There’s no one in the world like Rajat Parr. An accomplished sommelier, winemaker, and award-winning author, Rajat made his way to the States back in the early 1990s, diving head first into the world of restaurants and hospitality. However, for Raj, wine came later in life; a passion unearthed through his time spent in the kitchen. Today, Rajat is one of the wine world’s most influential figures, bringing excellence, honesty, and a humble attitude to every project he touches. Get to know more about Raj through our exclusive interview with him, here.
Where are you from: Kolkata, India
Where do you currently live: Santa Barbara, California
Rumor has it that you didn't have your first sip of wine until you were 21. Why was that?
I was in London, back in 1993, and I was 20 years old. My uncle used to drink wine and I went there to visit him; that was the first time I had real wine. I had Bordeaux, Burgundy, and Champagne. As a kid, I ate grapes and I loved grapes-- I never thought you made wine from grapes! I thought, this is fascinating! How can grapes become something so profound? It was stuck in my head.
What happened next?
I wasn’t planning on getting into wine at that point, I was just curious. I went to the Culinary Institute of America in October of 1994. That’s when I realized that there was a whole culture around wine, so I decided to take a wine class.
Describe the path that brought you to San Francisco/RN74.
I graduated and worked at Rubicon, starting as a busboy, then after that, went to the Fifth Floor in San Francisco from 1999-2001. After that, I started working with Michael Mina in 2002, and then, we opened RN74 in 2009.
What made you move from restaurants to winemaking?
I was thinking, I’m not going to be working the floor all my life, so, I decided that I should do something else, and it just kind of happened. It was fate. I started making a little bit of wine, just to check it out and see how much I could learn-- it was only for learning-- then, things just came my way. I found Sashi and it happened by chance, it wasn’t something I’d initially planned. In 2004, I did my first vintage: Syrah from Ballard Canyon (with Steve Beckman) and Chardonnay from Santa Rita Hills (with Jim Clendenen.)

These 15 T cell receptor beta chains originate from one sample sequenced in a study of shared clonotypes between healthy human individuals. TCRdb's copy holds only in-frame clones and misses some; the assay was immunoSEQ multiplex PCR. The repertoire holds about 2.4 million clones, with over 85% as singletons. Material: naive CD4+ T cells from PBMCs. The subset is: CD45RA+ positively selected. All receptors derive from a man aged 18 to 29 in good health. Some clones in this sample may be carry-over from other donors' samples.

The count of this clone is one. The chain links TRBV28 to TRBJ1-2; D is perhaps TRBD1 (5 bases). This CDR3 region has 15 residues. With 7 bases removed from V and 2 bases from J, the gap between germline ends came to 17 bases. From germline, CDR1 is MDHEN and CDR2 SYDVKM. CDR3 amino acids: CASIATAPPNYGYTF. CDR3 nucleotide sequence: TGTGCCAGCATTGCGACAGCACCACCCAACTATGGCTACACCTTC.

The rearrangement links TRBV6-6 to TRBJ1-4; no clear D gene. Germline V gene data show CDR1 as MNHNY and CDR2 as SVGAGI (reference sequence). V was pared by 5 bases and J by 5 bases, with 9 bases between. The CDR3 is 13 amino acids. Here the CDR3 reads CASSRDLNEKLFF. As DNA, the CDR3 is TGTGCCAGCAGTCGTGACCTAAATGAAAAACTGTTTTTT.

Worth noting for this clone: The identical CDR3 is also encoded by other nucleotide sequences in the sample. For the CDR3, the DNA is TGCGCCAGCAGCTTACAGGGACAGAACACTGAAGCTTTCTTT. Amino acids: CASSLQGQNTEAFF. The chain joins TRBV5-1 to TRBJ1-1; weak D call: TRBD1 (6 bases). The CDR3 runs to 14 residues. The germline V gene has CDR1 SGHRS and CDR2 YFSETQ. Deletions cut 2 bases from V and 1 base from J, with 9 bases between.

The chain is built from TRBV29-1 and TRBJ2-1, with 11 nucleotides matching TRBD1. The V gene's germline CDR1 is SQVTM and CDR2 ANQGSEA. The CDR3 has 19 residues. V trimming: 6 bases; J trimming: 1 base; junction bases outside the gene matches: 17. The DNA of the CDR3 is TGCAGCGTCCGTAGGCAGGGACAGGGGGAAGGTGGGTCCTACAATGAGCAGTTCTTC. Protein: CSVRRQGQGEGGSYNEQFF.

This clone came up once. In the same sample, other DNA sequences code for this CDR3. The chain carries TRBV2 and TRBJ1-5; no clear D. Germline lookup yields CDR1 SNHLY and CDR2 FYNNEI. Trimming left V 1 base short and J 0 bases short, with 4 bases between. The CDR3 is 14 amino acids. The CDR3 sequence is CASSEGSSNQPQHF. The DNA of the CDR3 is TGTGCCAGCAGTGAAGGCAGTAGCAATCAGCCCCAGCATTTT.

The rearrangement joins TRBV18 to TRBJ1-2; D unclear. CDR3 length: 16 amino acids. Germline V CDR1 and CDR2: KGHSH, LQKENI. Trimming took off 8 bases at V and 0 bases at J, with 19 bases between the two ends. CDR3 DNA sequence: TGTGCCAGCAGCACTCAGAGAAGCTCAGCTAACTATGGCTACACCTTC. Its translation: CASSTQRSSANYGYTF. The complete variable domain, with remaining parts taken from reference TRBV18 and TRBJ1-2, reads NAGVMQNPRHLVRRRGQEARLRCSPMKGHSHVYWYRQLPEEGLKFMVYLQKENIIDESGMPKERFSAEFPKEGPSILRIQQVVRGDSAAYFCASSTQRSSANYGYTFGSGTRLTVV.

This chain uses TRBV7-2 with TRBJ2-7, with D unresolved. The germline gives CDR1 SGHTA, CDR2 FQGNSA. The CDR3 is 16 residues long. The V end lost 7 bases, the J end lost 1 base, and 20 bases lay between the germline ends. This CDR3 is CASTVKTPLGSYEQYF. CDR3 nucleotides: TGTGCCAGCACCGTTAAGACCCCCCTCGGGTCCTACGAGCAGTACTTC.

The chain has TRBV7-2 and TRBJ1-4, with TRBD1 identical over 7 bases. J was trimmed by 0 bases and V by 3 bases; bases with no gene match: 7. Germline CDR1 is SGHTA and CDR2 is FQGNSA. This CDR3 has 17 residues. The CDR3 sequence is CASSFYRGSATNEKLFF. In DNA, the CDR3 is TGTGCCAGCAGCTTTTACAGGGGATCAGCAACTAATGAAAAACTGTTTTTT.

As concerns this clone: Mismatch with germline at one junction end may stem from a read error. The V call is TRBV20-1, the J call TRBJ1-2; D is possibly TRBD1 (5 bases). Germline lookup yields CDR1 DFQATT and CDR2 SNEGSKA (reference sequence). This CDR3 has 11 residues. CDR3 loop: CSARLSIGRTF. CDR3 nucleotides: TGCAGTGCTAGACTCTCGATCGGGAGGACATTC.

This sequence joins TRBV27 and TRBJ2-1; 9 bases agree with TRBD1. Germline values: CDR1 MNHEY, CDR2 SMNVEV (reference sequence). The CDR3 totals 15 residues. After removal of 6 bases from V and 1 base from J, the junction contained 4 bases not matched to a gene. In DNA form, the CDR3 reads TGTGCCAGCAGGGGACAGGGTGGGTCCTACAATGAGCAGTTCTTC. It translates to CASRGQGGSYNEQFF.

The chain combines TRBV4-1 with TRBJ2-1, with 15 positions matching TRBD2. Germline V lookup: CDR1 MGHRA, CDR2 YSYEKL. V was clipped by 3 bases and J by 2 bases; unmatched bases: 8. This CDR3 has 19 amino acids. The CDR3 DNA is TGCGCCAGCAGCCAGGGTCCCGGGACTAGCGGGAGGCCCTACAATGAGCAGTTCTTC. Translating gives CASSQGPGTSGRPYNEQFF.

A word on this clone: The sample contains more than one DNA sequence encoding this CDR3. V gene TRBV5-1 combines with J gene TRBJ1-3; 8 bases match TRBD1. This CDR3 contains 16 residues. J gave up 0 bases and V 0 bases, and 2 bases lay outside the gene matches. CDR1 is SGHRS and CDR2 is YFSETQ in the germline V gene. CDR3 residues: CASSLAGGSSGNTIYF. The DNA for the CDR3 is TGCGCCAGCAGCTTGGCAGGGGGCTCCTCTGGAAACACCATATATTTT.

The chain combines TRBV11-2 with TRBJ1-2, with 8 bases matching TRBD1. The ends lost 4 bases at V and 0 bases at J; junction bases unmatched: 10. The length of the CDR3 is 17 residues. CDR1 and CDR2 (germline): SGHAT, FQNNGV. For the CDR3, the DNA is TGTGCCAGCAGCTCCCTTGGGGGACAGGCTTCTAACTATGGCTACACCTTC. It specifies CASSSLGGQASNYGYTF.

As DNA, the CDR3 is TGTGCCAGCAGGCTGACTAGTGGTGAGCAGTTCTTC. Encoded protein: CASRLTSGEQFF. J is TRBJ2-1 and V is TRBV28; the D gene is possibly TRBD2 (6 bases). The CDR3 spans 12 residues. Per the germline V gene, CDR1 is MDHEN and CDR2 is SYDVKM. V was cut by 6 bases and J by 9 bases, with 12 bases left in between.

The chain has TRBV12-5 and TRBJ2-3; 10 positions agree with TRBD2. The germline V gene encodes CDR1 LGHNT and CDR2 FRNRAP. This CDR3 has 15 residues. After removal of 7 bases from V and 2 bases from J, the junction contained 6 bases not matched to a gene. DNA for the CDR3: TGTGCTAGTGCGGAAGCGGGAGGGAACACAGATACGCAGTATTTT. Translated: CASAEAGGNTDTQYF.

What is the difference between Sandhi and Domaine de la Cote?
Sandhi is mostly Chardonnay and DDLC is mostly Pinot Noir. DDLC uses estate fruit and Sandhi wines are produced from purchased grapes.
Tell us a bit about Bibi ji.
We decided to open a little restaurant to have a small Indian spot where we ourselves could eat (laughs) and you know, just have something that was fun and affordable, something approachable, not fancy, and also, a place to carry a list of almost all natural wines. Basically, we just wanted a place to have fun in Santa Barbara, a place where the industry hangs out. It’s super simple, fresh, and uses wholesome ingredients.
What are some of the biggest challenges you've faced moving from working in the restaurant industry to operating a winery?
Well, I still oversee the wine program at the flagship restaurant that I opened with Michael Mina in 2004. In terms of operating the winery, Sashi does a lot of the financial stuff. I think they’re similar in a way, though it's different when you involve mother nature. It’s still about sales here, but we rely on mother nature a lot, and that’s the biggest difference. Restaurants are relying on people coming in and eating; here, we’re relying not just on selling wine, but mother nature, too.
Tell us a bit about your other various winemaking projects.
Sandhi, DDLC, and Evening Land. Evening Land is our estate in the Eola-Amity Hills that we took over in 2014, focusing on Pinot Noir, Chardonnay, Gamay, and Chenin Blanc.
What inspired you to begin writing books?